Chapter 7: Brevity Is The Soul Of Language: Pro-sumti And Pro-bridi

2. Personal pro-sumti: the mi-series

The following cmavo are discussed in this section:

mi  KOhA    mi-series   I, me
do  KOhA    mi-series   you
mi'o    KOhA    mi-series   you and I
mi'a    KOhA    mi-series   I and others,
                we but not you
ma'a    KOhA    mi-series   you and I and others
do'o    KOhA    mi-series   you and others
ko  KOhA    mi-series   you-imperative

The mi-series of pro-sumti refer to the speaker, the listener, and others in various combinations. “mi” refers to the speaker and perhaps others for whom the speaker speaks; it may be a Lojbanic mass. “do” refers to the listener or listeners. Neither “mi” nor “do” is specific about the number of persons referred to; for example, the foreman of a jury may refer to the members of the jury as “mi”, since in speaking officially he represents all of them.

The referents of “mi” and “do” are usually obvious from the context, but may be assigned by the vocative words of selma'o COI, explained in Chapter 13. The vocative “mi'e” assigns “mi”, whereas all of the other vocatives assign “do”.

✥2.1  mi'e djan. doi frank.
    mi cusku lu mi bajra li'u do
I-am John, O Frank,
    I express [quote] I run [unquote] to-you
I am John, Frank; I tell you “I run”.

The cmavo “mi'o”, “mi'a”, “ma'a”, and “do'o” express various combinations of the speaker and/or the listener and/or other people:

“mi'o” includes only the speaker and the listener but no one else; “mi'a” includes the speaker and others but excludes the listener;
“do'o” includes the listener and others but excludes the speaker;
“ma'a” includes all three: speaker, listener, others.
All of these pro-sumti represent masses. For example, “mi'o” is the same as “mi joi do”, the mass of me and you considered jointly.

In English, “we” can mean “mi” or “mi'o” or “mi'a” or even “ma'a”, and English-speakers often suffer because they mistake “mi'o” for “mi'a”:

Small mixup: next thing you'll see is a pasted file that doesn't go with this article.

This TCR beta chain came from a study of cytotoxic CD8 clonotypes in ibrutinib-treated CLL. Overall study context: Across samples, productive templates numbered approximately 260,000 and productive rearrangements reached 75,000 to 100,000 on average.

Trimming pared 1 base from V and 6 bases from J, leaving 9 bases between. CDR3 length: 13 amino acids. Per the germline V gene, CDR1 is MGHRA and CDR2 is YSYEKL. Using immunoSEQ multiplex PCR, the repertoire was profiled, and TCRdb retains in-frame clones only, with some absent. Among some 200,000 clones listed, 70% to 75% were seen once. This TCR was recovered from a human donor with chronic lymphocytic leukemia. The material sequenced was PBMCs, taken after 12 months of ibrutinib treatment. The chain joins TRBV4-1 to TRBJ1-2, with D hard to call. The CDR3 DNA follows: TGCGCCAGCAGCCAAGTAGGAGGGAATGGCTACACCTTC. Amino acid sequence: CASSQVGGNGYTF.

✥2.2  We're going to the store.

Does this include the listener or not? There's no way to be sure.

Finally, the cmavo “ko” is logically equivalent to “do”; its referent is the listener. However, its use alters an assertion about the listener into a command to the listener to make the assertion true:

✥2.3  do klama le zarci
You go to-the store.

becomes:

✥2.4  ko klama le zarci
You [imperative] go to-the store.
Make “you go to the store” true!
Go to the store!

In English, the subject of a command is omitted, but in Lojban, the word “ko” must be used. However, “ko” does not have to appear in the x1 place:

✥2.5  mi viska ko
I see you [imperative]
Make “I see you” true!
Be seen by me!

In ✥2.5, it is necessary to make the verb passive in English in order to convey the effect of “ko” in the x2 place. Indeed, “ko” does not even have to be a sumti of the main bridi:

✥2.6  mi viska le prenu poi prami ko
I see the person that loves you [imperative]
Make “I see the person that loves you” true!
Be such that the person who loves you is seen by me!
Show me the person who loves you!

As mentioned in c7-§1, some pro-sumti series have corresponding pro-bridi series. However, there is no equivalent of the mi-series among pro-bridi, since a person isn't a relationship.